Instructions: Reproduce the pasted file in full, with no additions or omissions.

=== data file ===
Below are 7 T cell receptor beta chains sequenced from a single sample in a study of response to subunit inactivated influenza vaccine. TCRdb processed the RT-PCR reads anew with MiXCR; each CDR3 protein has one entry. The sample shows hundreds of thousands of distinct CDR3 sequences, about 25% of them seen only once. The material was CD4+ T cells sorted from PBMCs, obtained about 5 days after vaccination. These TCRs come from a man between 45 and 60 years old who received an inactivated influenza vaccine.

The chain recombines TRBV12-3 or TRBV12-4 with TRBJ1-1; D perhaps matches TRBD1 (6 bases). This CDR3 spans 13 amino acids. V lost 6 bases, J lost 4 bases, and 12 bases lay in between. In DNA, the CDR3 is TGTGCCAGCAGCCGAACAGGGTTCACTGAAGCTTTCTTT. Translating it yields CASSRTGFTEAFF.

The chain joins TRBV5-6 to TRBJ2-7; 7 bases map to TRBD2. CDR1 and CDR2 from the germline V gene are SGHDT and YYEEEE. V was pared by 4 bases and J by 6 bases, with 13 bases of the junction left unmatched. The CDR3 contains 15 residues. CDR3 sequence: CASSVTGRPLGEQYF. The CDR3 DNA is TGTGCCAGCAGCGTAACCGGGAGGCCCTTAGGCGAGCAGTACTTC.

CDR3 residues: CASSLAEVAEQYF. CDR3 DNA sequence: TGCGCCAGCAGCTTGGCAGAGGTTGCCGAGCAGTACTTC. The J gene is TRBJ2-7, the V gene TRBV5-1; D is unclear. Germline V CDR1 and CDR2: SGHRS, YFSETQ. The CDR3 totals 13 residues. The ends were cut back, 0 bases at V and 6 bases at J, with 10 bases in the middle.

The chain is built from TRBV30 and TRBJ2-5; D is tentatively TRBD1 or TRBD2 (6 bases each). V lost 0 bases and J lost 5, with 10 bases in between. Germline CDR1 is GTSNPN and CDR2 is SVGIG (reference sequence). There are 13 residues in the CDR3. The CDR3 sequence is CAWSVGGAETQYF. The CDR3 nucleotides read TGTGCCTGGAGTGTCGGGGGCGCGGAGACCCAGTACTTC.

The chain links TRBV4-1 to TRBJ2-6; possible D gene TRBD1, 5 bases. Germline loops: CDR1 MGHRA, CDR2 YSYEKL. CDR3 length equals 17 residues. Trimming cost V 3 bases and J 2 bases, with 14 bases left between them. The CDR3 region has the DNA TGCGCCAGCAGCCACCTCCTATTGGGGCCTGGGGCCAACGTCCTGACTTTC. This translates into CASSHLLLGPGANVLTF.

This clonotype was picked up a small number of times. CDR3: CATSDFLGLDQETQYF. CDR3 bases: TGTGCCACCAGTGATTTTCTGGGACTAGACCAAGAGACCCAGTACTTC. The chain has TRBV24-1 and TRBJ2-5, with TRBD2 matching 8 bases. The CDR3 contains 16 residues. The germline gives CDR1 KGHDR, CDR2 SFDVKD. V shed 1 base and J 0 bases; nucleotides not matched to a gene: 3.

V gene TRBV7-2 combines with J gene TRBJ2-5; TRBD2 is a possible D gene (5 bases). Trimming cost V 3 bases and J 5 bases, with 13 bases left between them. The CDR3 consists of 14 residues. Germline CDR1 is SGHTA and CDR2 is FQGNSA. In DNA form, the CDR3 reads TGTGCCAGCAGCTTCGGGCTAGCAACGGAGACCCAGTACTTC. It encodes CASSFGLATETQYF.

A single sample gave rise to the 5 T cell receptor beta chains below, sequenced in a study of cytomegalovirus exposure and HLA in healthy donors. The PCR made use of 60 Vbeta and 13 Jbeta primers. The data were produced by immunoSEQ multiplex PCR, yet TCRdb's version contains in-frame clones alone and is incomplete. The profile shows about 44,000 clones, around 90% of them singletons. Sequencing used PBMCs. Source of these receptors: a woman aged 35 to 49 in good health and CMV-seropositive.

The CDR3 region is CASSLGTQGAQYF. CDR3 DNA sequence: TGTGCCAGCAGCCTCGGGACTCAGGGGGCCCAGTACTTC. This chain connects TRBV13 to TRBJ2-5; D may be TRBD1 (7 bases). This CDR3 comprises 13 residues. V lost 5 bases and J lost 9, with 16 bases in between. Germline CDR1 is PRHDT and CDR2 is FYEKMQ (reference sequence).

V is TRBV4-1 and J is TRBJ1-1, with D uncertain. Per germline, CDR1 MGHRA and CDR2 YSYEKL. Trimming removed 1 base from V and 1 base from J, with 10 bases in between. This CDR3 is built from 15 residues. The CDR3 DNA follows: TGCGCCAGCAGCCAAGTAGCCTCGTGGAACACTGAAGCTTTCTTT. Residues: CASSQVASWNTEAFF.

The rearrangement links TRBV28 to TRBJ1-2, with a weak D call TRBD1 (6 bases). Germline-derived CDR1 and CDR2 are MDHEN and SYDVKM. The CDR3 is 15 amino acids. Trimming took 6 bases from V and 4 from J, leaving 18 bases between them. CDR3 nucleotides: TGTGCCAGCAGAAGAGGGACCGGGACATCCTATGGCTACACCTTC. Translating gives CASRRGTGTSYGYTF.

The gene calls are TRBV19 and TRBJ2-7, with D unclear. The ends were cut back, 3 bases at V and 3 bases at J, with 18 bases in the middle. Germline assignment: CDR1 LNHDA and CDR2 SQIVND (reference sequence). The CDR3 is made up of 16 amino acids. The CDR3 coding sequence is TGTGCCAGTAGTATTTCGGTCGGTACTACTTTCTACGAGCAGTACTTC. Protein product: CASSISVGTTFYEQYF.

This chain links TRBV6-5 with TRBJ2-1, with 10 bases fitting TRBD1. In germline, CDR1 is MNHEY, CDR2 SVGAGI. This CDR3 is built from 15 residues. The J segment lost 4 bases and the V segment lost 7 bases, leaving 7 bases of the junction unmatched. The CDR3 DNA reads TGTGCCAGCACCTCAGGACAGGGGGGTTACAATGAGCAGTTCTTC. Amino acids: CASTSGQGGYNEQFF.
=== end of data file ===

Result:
Below are 7 T cell receptor beta chains sequenced from a single sample in a study of response to subunit inactivated influenza vaccine. TCRdb processed the RT-PCR reads anew with MiXCR; each CDR3 protein has one entry. The sample shows hundreds of thousands of distinct CDR3 sequences, about 25% of them seen only once. The material was CD4+ T cells sorted from PBMCs, obtained about 5 days after vaccination. These TCRs come from a man between 45 and 60 years old who received an inactivated influenza vaccine.

The chain recombines TRBV12-3 or TRBV12-4 with TRBJ1-1; D perhaps matches TRBD1 (6 bases). This CDR3 spans 13 amino acids. V lost 6 bases, J lost 4 bases, and 12 bases lay in between. In DNA, the CDR3 is TGTGCCAGCAGCCGAACAGGGTTCACTGAAGCTTTCTTT. Translating it yields CASSRTGFTEAFF.

The chain joins TRBV5-6 to TRBJ2-7; 7 bases map to TRBD2. CDR1 and CDR2 from the germline V gene are SGHDT and YYEEEE. V was pared by 4 bases and J by 6 bases, with 13 bases of the junction left unmatched. The CDR3 contains 15 residues. CDR3 sequence: CASSVTGRPLGEQYF. The CDR3 DNA is TGTGCCAGCAGCGTAACCGGGAGGCCCTTAGGCGAGCAGTACTTC.

CDR3 residues: CASSLAEVAEQYF. CDR3 DNA sequence: TGCGCCAGCAGCTTGGCAGAGGTTGCCGAGCAGTACTTC. The J gene is TRBJ2-7, the V gene TRBV5-1; D is unclear. Germline V CDR1 and CDR2: SGHRS, YFSETQ. The CDR3 totals 13 residues. The ends were cut back, 0 bases at V and 6 bases at J, with 10 bases in the middle.

The chain is built from TRBV30 and TRBJ2-5; D is tentatively TRBD1 or TRBD2 (6 bases each). V lost 0 bases and J lost 5, with 10 bases in between. Germline CDR1 is GTSNPN and CDR2 is SVGIG (reference sequence). There are 13 residues in the CDR3. The CDR3 sequence is CAWSVGGAETQYF. The CDR3 nucleotides read TGTGCCTGGAGTGTCGGGGGCGCGGAGACCCAGTACTTC.

The chain links TRBV4-1 to TRBJ2-6; possible D gene TRBD1, 5 bases. Germline loops: CDR1 MGHRA, CDR2 YSYEKL. CDR3 length equals 17 residues. Trimming cost V 3 bases and J 2 bases, with 14 bases left between them. The CDR3 region has the DNA TGCGCCAGCAGCCACCTCCTATTGGGGCCTGGGGCCAACGTCCTGACTTTC. This translates into CASSHLLLGPGANVLTF.

This clonotype was picked up a small number of times. CDR3: CATSDFLGLDQETQYF. CDR3 bases: TGTGCCACCAGTGATTTTCTGGGACTAGACCAAGAGACCCAGTACTTC. The chain has TRBV24-1 and TRBJ2-5, with TRBD2 matching 8 bases. The CDR3 contains 16 residues. The germline gives CDR1 KGHDR, CDR2 SFDVKD. V shed 1 base and J 0 bases; nucleotides not matched to a gene: 3.

V gene TRBV7-2 combines with J gene TRBJ2-5; TRBD2 is a possible D gene (5 bases). Trimming cost V 3 bases and J 5 bases, with 13 bases left between them. The CDR3 consists of 14 residues. Germline CDR1 is SGHTA and CDR2 is FQGNSA. In DNA form, the CDR3 reads TGTGCCAGCAGCTTCGGGCTAGCAACGGAGACCCAGTACTTC. It encodes CASSFGLATETQYF.

A single sample gave rise to the 5 T cell receptor beta chains below, sequenced in a study of cytomegalovirus exposure and HLA in healthy donors. The PCR made use of 60 Vbeta and 13 Jbeta primers. The data were produced by immunoSEQ multiplex PCR, yet TCRdb's version contains in-frame clones alone and is incomplete. The profile shows about 44,000 clones, around 90% of them singletons. Sequencing used PBMCs. Source of these receptors: a woman aged 35 to 49 in good health and CMV-seropositive.

The CDR3 region is CASSLGTQGAQYF. CDR3 DNA sequence: TGTGCCAGCAGCCTCGGGACTCAGGGGGCCCAGTACTTC. This chain connects TRBV13 to TRBJ2-5; D may be TRBD1 (7 bases). This CDR3 comprises 13 residues. V lost 5 bases and J lost 9, with 16 bases in between. Germline CDR1 is PRHDT and CDR2 is FYEKMQ (reference sequence).

V is TRBV4-1 and J is TRBJ1-1, with D uncertain. Per germline, CDR1 MGHRA and CDR2 YSYEKL. Trimming removed 1 base from V and 1 base from J, with 10 bases in between. This CDR3 is built from 15 residues. The CDR3 DNA follows: TGCGCCAGCAGCCAAGTAGCCTCGTGGAACACTGAAGCTTTCTTT. Residues: CASSQVASWNTEAFF.

The rearrangement links TRBV28 to TRBJ1-2, with a weak D call TRBD1 (6 bases). Germline-derived CDR1 and CDR2 are MDHEN and SYDVKM. The CDR3 is 15 amino acids. Trimming took 6 bases from V and 4 from J, leaving 18 bases between them. CDR3 nucleotides: TGTGCCAGCAGAAGAGGGACCGGGACATCCTATGGCTACACCTTC. Translating gives CASRRGTGTSYGYTF.

The gene calls are TRBV19 and TRBJ2-7, with D unclear. The ends were cut back, 3 bases at V and 3 bases at J, with 18 bases in the middle. Germline assignment: CDR1 LNHDA and CDR2 SQIVND (reference sequence). The CDR3 is made up of 16 amino acids. The CDR3 coding sequence is TGTGCCAGTAGTATTTCGGTCGGTACTACTTTCTACGAGCAGTACTTC. Protein product: CASSISVGTTFYEQYF.

This chain links TRBV6-5 with TRBJ2-1, with 10 bases fitting TRBD1. In germline, CDR1 is MNHEY, CDR2 SVGAGI. This CDR3 is built from 15 residues. The J segment lost 4 bases and the V segment lost 7 bases, leaving 7 bases of the junction unmatched. The CDR3 DNA reads TGTGCCAGCACCTCAGGACAGGGGGGTTACAATGAGCAGTTCTTC. Amino acids: CASTSGQGGYNEQFF.